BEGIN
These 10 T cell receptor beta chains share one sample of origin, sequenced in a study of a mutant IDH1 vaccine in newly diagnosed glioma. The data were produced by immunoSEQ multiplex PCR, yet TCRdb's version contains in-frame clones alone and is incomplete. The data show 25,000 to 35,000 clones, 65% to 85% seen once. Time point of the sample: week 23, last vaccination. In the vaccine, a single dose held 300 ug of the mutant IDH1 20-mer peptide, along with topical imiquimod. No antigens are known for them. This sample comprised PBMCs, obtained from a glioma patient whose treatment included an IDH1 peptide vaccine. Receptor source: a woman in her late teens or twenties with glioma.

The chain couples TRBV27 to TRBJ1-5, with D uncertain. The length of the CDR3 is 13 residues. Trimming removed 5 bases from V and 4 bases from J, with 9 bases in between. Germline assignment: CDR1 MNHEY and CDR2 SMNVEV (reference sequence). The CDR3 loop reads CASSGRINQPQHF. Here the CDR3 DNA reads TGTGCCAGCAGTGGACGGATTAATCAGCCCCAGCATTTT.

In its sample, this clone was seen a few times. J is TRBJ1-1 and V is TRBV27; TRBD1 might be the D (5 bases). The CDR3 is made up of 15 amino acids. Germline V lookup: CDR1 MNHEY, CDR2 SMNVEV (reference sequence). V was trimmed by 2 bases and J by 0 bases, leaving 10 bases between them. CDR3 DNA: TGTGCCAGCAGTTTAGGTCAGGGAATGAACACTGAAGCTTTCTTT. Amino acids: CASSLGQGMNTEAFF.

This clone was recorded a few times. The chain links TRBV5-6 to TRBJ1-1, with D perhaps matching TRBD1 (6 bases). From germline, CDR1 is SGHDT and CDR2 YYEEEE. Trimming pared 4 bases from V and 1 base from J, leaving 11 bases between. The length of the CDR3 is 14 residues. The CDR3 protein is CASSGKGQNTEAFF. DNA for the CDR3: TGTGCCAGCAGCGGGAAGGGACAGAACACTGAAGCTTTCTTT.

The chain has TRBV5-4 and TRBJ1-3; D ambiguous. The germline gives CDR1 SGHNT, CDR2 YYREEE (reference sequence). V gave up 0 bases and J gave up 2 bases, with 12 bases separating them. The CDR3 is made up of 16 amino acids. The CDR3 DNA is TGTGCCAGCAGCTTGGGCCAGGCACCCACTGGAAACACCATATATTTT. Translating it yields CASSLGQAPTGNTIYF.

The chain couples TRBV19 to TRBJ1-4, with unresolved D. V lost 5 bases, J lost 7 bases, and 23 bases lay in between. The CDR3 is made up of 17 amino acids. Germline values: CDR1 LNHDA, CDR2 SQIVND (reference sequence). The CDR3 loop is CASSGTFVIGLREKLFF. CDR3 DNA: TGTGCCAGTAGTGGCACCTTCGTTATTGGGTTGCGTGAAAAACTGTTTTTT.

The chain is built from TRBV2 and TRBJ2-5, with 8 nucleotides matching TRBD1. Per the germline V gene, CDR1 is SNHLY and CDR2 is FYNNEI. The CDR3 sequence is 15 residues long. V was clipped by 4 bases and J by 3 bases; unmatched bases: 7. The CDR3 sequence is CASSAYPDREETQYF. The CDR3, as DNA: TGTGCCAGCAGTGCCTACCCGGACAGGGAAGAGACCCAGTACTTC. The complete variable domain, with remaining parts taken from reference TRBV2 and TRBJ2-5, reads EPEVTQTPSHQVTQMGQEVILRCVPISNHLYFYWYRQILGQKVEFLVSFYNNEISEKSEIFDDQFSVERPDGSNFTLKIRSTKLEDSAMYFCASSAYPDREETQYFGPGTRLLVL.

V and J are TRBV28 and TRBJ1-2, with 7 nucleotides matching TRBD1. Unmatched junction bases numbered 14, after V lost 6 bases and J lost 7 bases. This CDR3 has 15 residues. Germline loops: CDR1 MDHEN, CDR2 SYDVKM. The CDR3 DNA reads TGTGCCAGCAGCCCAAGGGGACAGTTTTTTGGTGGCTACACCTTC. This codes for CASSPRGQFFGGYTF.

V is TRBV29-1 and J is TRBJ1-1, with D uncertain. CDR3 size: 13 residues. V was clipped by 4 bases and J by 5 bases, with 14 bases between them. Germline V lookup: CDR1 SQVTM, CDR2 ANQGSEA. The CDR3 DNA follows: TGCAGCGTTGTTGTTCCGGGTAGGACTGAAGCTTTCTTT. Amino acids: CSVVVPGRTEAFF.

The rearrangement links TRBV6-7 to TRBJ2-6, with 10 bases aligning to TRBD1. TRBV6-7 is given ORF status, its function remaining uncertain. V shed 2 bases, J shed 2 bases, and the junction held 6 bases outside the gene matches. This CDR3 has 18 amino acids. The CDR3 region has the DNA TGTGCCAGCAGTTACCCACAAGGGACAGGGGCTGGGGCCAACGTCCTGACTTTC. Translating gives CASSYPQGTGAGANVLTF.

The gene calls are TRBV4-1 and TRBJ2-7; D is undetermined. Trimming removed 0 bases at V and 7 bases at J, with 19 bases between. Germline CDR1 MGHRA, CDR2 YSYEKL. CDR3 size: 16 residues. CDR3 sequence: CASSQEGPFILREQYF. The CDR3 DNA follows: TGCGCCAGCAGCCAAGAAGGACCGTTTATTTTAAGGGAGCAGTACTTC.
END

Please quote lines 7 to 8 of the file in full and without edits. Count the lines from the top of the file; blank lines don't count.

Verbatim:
The chain is built from TRBV2 and TRBJ2-5, with 8 nucleotides matching TRBD1. Per the germline V gene, CDR1 is SNHLY and CDR2 is FYNNEI. The CDR3 sequence is 15 residues long. V was clipped by 4 bases and J by 3 bases; unmatched bases: 7. The CDR3 sequence is CASSAYPDREETQYF. The CDR3, as DNA: TGTGCCAGCAGTGCCTACCCGGACAGGGAAGAGACCCAGTACTTC. The complete variable domain, with remaining parts taken from reference TRBV2 and TRBJ2-5, reads EPEVTQTPSHQVTQMGQEVILRCVPISNHLYFYWYRQILGQKVEFLVSFYNNEISEKSEIFDDQFSVERPDGSNFTLKIRSTKLEDSAMYFCASSAYPDREETQYFGPGTRLLVL.

V and J are TRBV28 and TRBJ1-2, with 7 nucleotides matching TRBD1. Unmatched junction bases numbered 14, after V lost 6 bases and J lost 7 bases. This CDR3 has 15 residues. Germline loops: CDR1 MDHEN, CDR2 SYDVKM. The CDR3 DNA reads TGTGCCAGCAGCCCAAGGGGACAGTTTTTTGGTGGCTACACCTTC. This codes for CASSPRGQFFGGYTF.